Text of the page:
Thursday, September 21, 2017

End of (star) life

 When old giant stars come to the end of their life, they often expel copious amounts of their atmosphere into the surrounding space. What remains behind is their extremely hot central cores, which emit a lot of their light in the ultraviolet range of their spectra. This high-energy light makes the ejected atmospheric gases fluoresce in a variety of colours and gives a hint of what elements they contain. That helps determine the chemistry of the star of which these gases were originally a part.
These fluorescent gases are called a "planetary nebula". This is a misnomer, they are nothing like the planets in our solar system.

 Here is a picture of the first planetary nebula discovered - the "Dumbbell Nebula", which I obtained via a remotely controlled telescope (located on the Canary Islands):

A concise explanation for the theories regarding the cause and reasons why planetary nebulae exist can be found here:

Not all stars end their life being surrounded by a planetary nebula. It appears that the mass of a star plays an important role in their generation. The sun is likely too small for this to happen.

A colorful way to go...

Tuesday, September 19, 2017

A Very Long Way Out

One of my astronomical activities I personally much enjoy are the public daytime and nighttime astronomy events. Among the objects we observe are the Sun, the Moon, our planetary system, and "deep sky" objects, such as star clusters, gas nebulae, and our own galaxy, as well as far away galaxies. I'm particularly happy when people exclaim a "wow" about what they are seeing (nowadays the word is probably "cool"). Among those objects is the planet Saturn with its rings and moons, Jupiter and its moons, the planet Mars (when it is close to Earth), our Moon with its craters, the planets Venus with its phases and Mercury - difficult to see because it is so close to the Sun. Usually, we can see some of these "spectacular" objects in the sky at the same time.

This brings me to the subject of distances in our own solar system. By definition, the average distance from the Sun to the Earth (150 million kilometers) is called an "Astronomical Unit", AU for short. It takes light more than eight minutes to travel that distance. So we see the Sun as it was over eight minutes ago. Light travels 300,000km in a second - it could travel around the Earth (circumference 40,000km) more than 7 times a second. The average distances from the Sun to Mercury is about 1/3 of an AU, to Venus 2/3AU, Earth 1AU, Mars 1.5AU, Jupiter 5.2AU, Saturn a little less than 10AU, Uranus 19.2AU, Neptune 30AU,  Pluto varies from about 40 to less than 30 AU, it was recently closer than Neptune. We can see all the planets only because they are illuminated by the Sun; we see them in"reflected" sunlight.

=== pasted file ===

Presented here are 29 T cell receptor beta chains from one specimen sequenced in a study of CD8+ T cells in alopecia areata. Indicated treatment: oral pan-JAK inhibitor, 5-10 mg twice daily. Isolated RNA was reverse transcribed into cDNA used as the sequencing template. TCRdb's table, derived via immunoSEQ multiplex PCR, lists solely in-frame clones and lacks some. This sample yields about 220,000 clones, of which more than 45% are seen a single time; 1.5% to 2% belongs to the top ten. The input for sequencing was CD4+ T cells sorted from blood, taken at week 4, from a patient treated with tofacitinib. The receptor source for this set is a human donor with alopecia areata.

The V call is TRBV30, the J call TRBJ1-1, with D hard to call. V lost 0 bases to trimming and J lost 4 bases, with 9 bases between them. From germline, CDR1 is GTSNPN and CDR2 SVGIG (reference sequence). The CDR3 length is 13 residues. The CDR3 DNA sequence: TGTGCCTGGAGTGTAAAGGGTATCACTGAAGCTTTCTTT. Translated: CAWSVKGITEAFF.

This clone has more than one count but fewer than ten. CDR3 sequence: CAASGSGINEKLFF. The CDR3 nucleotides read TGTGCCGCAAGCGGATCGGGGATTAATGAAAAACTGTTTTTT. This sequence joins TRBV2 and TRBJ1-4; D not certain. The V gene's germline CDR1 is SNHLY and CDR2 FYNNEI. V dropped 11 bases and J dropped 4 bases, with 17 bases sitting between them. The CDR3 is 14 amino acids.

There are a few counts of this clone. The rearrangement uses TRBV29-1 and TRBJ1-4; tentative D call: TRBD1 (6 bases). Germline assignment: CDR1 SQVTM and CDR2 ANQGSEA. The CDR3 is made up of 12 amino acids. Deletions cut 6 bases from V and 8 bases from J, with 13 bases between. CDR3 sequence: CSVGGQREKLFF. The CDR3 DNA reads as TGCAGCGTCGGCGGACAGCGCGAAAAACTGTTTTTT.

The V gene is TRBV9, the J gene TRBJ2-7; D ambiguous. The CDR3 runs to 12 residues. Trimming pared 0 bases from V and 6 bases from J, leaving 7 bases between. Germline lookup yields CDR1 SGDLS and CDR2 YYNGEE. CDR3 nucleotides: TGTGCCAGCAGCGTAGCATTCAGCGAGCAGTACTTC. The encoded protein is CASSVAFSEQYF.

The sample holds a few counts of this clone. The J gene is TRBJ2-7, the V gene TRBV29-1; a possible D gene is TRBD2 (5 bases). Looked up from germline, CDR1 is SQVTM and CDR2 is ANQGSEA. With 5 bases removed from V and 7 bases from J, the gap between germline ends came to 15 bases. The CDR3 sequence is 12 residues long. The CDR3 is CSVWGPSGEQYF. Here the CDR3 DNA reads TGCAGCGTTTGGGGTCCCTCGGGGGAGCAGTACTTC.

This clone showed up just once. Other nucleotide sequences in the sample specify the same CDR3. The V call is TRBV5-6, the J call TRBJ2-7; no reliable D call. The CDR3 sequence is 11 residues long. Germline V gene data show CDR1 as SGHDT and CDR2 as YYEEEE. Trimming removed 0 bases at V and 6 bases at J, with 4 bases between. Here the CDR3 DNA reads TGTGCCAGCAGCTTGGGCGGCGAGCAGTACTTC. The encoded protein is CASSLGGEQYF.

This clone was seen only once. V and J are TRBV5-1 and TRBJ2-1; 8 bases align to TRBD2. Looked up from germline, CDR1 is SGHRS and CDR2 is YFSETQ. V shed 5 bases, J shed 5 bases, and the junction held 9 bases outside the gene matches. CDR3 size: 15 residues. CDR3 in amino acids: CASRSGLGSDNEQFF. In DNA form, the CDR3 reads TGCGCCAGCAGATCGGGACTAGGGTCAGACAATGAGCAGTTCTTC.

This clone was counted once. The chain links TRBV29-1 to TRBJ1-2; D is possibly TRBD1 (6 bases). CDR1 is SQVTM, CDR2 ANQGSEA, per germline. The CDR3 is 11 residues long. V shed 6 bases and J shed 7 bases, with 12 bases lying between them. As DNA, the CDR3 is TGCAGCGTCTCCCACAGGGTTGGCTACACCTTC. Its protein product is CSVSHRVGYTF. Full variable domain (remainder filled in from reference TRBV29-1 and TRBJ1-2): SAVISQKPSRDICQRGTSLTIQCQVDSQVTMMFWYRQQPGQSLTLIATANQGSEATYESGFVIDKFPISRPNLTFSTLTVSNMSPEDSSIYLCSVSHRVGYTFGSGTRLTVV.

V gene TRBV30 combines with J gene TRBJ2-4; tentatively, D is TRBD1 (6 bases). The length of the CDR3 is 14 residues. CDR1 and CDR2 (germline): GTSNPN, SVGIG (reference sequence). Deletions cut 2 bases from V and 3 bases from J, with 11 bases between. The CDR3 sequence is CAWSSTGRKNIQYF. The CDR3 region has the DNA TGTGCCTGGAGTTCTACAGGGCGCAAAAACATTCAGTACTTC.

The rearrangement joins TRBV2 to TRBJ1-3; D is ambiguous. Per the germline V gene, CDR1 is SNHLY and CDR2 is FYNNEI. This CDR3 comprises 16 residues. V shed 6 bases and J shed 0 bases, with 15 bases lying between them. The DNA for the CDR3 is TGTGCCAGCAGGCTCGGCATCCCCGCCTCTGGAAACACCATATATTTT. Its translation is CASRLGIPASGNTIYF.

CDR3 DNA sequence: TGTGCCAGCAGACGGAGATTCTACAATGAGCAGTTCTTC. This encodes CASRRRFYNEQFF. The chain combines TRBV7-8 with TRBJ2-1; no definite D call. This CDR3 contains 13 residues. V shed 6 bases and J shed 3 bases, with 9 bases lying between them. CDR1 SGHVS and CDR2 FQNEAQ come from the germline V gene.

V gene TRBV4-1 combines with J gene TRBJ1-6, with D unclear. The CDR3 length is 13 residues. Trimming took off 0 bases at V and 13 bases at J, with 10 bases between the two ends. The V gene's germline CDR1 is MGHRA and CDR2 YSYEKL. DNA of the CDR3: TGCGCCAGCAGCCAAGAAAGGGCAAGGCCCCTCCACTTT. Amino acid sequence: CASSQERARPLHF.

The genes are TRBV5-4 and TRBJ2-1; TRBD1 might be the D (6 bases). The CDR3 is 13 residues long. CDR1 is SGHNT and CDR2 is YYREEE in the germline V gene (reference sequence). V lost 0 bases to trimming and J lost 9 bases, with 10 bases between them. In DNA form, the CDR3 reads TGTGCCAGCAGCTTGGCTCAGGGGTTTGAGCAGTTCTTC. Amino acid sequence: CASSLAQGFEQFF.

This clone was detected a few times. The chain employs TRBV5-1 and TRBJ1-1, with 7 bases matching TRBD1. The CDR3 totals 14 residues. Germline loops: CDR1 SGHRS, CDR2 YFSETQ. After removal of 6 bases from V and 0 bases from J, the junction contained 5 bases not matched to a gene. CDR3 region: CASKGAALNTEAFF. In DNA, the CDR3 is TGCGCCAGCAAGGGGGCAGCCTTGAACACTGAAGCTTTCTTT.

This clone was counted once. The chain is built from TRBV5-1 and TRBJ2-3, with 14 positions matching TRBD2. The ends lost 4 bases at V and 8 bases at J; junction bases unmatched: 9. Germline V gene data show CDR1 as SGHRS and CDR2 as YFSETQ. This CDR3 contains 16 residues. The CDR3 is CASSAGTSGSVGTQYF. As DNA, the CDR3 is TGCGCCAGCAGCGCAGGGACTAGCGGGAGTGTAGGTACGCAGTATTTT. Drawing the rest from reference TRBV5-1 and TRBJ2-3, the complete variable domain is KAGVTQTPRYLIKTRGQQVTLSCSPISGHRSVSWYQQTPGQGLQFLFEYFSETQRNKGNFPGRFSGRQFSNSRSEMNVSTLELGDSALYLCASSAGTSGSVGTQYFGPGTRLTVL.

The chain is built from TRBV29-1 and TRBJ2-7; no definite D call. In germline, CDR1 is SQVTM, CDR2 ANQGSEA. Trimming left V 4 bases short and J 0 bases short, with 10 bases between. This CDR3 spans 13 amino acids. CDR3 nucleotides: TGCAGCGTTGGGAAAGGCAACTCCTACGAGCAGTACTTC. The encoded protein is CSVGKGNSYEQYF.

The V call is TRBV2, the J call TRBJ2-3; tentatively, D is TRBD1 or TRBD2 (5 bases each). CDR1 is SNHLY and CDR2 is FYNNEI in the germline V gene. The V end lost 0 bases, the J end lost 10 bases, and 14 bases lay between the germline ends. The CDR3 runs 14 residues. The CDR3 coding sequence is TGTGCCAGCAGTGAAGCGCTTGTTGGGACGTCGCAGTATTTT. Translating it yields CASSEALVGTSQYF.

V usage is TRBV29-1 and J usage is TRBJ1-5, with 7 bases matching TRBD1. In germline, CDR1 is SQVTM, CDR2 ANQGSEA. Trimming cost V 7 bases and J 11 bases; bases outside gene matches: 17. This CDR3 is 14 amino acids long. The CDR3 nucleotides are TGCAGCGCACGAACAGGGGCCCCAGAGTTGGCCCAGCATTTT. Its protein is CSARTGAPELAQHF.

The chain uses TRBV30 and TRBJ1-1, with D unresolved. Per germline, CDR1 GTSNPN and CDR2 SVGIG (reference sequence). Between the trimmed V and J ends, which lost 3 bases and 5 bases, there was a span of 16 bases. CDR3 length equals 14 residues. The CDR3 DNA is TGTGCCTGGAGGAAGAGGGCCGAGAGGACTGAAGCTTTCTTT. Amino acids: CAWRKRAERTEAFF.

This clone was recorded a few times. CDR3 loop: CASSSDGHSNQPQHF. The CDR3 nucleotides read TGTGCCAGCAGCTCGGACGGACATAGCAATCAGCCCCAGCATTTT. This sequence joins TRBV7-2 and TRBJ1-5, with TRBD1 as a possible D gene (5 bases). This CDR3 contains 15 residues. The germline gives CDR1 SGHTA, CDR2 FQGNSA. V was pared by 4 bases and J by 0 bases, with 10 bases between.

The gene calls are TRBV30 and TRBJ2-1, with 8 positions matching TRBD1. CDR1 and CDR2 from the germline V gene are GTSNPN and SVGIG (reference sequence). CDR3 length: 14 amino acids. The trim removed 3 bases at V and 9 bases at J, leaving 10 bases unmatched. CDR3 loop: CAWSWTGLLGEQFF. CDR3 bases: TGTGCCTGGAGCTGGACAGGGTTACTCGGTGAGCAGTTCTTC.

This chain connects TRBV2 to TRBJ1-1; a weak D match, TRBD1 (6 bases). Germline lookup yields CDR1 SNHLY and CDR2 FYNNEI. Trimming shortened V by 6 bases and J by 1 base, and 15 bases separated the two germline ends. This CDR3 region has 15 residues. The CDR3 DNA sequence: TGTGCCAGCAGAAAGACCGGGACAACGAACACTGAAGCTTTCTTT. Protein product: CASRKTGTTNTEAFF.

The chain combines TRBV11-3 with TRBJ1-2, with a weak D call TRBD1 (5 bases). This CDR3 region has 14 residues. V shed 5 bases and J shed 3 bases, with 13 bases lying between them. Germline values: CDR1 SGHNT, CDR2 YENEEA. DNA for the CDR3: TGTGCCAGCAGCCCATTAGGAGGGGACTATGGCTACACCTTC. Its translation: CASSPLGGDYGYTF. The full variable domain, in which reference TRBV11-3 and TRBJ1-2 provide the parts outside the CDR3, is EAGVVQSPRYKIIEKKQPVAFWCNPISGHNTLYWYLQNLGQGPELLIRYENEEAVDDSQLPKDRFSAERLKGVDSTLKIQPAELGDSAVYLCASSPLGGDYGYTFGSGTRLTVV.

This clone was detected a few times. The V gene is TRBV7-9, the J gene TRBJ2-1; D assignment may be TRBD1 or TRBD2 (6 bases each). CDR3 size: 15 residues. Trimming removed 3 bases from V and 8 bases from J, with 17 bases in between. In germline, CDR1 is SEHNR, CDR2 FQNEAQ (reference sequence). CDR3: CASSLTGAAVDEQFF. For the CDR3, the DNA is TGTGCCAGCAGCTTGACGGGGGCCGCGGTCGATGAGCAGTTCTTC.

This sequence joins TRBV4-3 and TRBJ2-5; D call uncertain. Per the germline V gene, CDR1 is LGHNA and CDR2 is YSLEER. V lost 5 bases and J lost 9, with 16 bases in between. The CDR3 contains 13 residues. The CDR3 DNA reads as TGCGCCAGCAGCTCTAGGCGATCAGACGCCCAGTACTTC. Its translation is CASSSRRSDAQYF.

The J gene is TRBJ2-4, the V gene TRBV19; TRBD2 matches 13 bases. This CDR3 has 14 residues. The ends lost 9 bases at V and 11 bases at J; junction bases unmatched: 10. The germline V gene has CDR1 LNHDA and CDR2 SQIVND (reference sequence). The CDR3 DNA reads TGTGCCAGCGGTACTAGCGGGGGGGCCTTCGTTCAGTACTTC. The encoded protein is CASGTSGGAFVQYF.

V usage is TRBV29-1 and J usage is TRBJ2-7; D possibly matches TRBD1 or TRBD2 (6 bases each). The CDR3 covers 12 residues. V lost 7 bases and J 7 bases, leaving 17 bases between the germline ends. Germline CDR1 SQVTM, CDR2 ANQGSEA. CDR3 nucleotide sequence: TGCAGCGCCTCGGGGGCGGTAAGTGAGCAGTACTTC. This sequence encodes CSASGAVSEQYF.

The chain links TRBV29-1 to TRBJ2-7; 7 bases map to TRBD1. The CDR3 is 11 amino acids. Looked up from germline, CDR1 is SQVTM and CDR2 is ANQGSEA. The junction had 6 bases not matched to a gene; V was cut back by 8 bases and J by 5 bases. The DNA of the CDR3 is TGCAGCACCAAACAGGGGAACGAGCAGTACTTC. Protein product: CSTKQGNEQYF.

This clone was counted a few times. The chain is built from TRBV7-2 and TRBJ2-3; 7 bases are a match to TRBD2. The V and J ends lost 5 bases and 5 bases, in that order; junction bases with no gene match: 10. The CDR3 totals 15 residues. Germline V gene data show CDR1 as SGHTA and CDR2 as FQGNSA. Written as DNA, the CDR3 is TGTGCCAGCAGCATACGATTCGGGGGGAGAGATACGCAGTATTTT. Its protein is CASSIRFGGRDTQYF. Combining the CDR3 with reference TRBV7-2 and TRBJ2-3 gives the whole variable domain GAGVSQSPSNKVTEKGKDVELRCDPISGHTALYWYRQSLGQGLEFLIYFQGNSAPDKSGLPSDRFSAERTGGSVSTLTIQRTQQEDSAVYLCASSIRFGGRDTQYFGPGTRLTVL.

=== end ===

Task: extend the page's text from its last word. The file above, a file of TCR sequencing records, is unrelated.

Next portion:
The distance light passes in each minute can be called a light minute, so the Sun is over eight "light minutes" away. Similarly, the distance traveled by light in an hour can be called a "light hour", distance traveled by light in a year is a "light year" - the standard unit for expressing the distance to stars, Nebulae, other galaxies and anywhere else in the universe outside the solar system.

The planets beyond Saturn look less spectacular in a telescope; they get as less attention on our public nights. It is possible to gain a better "look" by taking pictures through telescopes. Here is an example of the planet Uranus, I took through a remote control telescope, located on the Canary Islands.

The three faint "stars" you see next to Uranus are some of its moons. They are fairly difficult to see, because the brightness of Uranus. I processed the image in Photoshop to make them more easily visible.

As mentioned above, Uranus is a little less than 20 AU from the Sun. That means that it takes sunlight more than two-and-a-half HOURS to reach Uranus, and another two-and-a-half hours for that reflected sunlight to get back to Earth. Nothing can travel faster than the speed of light - our fastest spacecraft can travel at most about 50,000km per HOUR at present. That's equal to 13.9 km per second, which makes it about 21600 times slower than the speed of light, i.e at a speed of 50,000 km/h it takes 26,100 times 2.5 hours (6.1 years) to reach Uranus, travelling in a straight line. However, all orbits around the sun and the travel paths of space probes are curved, so the time that trip takes is even longer. No wonder that it takes many months or years to get to any of the other planets at speeds we can achieve with present rocket technology.

Now, if you want, consider how long it would take for us to reach even the nearest star, which is about 4.3 light years away, with our currently fastest spacecraft (see appendix).

The universe is huge, and things are A Long Way Out.

To calculate the approximate time it would take to reach Proxima Centauri (the nearest star to us, excepting our Sun, which is also a star as seen from outside the solar system), calculate the number of seconds in a year, then multiply the result by 300,000. That would give you the distance which light travels in one year (that's called a lightyear, and it is a distance, not time). Multiply this number by 4.3. Now you have the total distance, in kilometers, to Proxima Centauri. Devide that number by 50,000. The result is the number of hours it would take to get to Proxima Centauri. Devide that number by 24, for the number of days, devide again by 365.25 (the number of days in a year). Now you would have the number of years it takes with current technology to get to the nearest star.